The first question is easy to answer. The sprint backlogs make transparent how slack time is invested. The stories are marked as “engineering” stories. Most of these stories is invest into refactoring and improvements of the system. Some are research stories to experiment with new technology, for example to speed up product search or user interface experience. There are some fun stuff stories as well – but that is where the motivation comes from. This is what I mean with self-motivated. As our strategy is visible and communicated down to every engineer, the Scrum teams identify self-motivated what improves our system and care for.
For the second question, how we manage 3rd level support and bugs of medium or low priority (class 2 and 3 bugs), we found a very straight answer as well. Nevertheless the way to this answer required quite a lot of discussion and communication because it sounds strange in the first impression.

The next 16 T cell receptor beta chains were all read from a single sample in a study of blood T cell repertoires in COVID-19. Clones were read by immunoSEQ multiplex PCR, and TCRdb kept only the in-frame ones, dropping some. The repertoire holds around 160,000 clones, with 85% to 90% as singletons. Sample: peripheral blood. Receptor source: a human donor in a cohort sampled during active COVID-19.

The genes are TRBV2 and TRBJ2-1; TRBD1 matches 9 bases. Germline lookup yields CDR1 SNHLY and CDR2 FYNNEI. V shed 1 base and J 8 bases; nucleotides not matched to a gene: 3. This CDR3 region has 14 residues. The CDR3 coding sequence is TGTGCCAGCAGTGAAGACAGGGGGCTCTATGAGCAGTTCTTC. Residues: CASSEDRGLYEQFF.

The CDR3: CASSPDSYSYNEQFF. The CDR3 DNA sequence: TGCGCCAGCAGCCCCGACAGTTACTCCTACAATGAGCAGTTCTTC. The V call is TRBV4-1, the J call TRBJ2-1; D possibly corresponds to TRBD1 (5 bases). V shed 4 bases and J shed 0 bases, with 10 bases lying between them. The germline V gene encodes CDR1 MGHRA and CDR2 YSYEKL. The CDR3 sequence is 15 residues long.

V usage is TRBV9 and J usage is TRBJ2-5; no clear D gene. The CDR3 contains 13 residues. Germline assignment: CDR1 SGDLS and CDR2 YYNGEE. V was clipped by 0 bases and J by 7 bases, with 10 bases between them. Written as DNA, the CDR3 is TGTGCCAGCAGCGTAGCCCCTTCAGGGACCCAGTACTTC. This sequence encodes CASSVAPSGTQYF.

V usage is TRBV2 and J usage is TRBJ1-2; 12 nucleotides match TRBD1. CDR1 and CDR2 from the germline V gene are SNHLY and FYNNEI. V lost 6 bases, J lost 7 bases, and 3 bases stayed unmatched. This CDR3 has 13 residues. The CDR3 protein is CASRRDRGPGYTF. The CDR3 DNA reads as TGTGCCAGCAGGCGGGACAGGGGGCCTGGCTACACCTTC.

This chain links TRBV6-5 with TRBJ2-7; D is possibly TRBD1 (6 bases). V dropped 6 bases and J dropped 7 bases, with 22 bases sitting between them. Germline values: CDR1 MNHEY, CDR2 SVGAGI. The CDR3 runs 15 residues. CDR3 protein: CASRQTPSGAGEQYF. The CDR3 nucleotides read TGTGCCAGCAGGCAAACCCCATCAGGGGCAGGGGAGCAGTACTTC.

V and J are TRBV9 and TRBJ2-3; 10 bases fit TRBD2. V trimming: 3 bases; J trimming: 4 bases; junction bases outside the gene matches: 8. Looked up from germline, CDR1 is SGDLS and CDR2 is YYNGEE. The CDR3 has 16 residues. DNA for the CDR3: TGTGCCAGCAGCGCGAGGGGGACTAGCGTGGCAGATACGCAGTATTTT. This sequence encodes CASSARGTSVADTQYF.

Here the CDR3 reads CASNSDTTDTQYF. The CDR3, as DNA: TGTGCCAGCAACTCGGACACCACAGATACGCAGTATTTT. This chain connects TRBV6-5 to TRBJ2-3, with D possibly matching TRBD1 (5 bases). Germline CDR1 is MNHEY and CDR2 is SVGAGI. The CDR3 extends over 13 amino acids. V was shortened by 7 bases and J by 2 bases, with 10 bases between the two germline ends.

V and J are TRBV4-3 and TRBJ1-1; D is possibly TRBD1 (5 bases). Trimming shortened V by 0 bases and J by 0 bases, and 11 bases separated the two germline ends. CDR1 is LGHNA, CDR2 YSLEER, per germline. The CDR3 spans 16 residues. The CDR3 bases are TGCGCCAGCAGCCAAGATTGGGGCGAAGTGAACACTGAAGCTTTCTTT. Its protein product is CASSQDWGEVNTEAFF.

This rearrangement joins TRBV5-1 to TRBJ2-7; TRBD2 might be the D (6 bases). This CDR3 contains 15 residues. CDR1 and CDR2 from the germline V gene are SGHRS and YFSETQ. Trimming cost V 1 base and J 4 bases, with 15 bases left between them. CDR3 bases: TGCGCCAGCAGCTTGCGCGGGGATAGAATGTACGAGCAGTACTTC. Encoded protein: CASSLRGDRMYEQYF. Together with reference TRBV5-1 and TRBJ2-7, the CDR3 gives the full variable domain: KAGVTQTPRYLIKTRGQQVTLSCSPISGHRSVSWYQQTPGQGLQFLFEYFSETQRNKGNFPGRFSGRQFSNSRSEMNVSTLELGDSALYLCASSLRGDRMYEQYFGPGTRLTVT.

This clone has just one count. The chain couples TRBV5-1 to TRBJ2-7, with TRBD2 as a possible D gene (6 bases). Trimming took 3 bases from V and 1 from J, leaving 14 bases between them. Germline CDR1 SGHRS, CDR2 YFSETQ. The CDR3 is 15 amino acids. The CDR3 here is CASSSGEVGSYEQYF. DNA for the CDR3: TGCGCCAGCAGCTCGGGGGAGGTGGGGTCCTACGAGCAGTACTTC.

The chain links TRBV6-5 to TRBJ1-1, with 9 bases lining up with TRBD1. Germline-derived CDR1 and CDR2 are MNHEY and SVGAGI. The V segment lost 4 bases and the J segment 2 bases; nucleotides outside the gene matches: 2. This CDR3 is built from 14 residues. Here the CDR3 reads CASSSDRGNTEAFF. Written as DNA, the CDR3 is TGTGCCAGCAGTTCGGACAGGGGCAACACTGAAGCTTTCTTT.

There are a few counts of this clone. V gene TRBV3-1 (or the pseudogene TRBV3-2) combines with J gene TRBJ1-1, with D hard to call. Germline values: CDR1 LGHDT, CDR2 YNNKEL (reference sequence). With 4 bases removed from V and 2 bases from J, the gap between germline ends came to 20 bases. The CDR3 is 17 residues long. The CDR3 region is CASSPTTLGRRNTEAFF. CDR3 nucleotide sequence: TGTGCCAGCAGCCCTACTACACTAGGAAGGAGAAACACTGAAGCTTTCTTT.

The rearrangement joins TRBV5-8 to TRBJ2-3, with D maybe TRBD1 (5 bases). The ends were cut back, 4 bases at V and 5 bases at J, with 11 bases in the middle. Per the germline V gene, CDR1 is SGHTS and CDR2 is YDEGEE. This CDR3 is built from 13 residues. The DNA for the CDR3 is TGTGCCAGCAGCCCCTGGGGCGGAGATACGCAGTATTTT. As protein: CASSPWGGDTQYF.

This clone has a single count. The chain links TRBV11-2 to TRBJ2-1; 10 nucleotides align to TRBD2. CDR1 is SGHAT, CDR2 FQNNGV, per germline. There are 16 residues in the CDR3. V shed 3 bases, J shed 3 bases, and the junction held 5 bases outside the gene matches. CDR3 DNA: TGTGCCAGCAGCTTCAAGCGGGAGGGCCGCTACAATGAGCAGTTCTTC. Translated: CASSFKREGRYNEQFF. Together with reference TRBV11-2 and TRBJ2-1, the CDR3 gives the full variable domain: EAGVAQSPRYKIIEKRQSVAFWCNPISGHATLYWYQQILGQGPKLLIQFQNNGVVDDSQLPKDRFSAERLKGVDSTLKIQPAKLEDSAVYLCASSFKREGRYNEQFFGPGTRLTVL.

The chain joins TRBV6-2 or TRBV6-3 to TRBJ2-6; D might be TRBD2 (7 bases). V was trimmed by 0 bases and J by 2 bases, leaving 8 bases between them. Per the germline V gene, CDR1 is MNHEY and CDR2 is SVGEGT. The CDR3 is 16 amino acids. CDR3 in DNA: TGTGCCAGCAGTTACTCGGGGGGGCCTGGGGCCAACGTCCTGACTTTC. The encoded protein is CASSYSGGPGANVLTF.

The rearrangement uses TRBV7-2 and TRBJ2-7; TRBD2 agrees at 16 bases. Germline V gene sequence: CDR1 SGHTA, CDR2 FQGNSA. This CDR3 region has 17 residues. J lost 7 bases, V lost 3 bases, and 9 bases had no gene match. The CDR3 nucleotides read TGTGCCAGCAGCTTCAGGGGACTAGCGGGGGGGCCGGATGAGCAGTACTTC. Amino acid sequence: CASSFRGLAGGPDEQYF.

We decided to move everything (class 2 and 3 bugs, 3rd level support issues, whatever) as issues back into the department board. It is the responsibility of a department to decide what the next most important thing to do shall be. The mechanism is clear: either it will be a fastlane issue or an initiative for a larger change. If there are many class 2 or 3 bugs that fill the fastlane, this is a learning as well. In fact it does not matter if the bug is because of a false specification or a false implementation. The distinction between “wrong spec” or “wrong implementation” fosters only a finger pointing culture between departments and engineering. That was a long discussed topic: is it really required to know who is responsible for a bug.
We rather decided to treat many small bugs as a sign that the collaboration between department and engineering needs to be improved. Our Scrum implementation addresses this in reviews and retrospectives – and additional in form of review sessions related to the closure of initiatives. It felt strange to many of us just to give back bugs into the departments. Now we can say that this heavily discussed way to deal with class 2 and 3 bugs and 3rd level support is accepted and treated as simple and successful. Simple solutions are always welcome at Digitec Galaxus.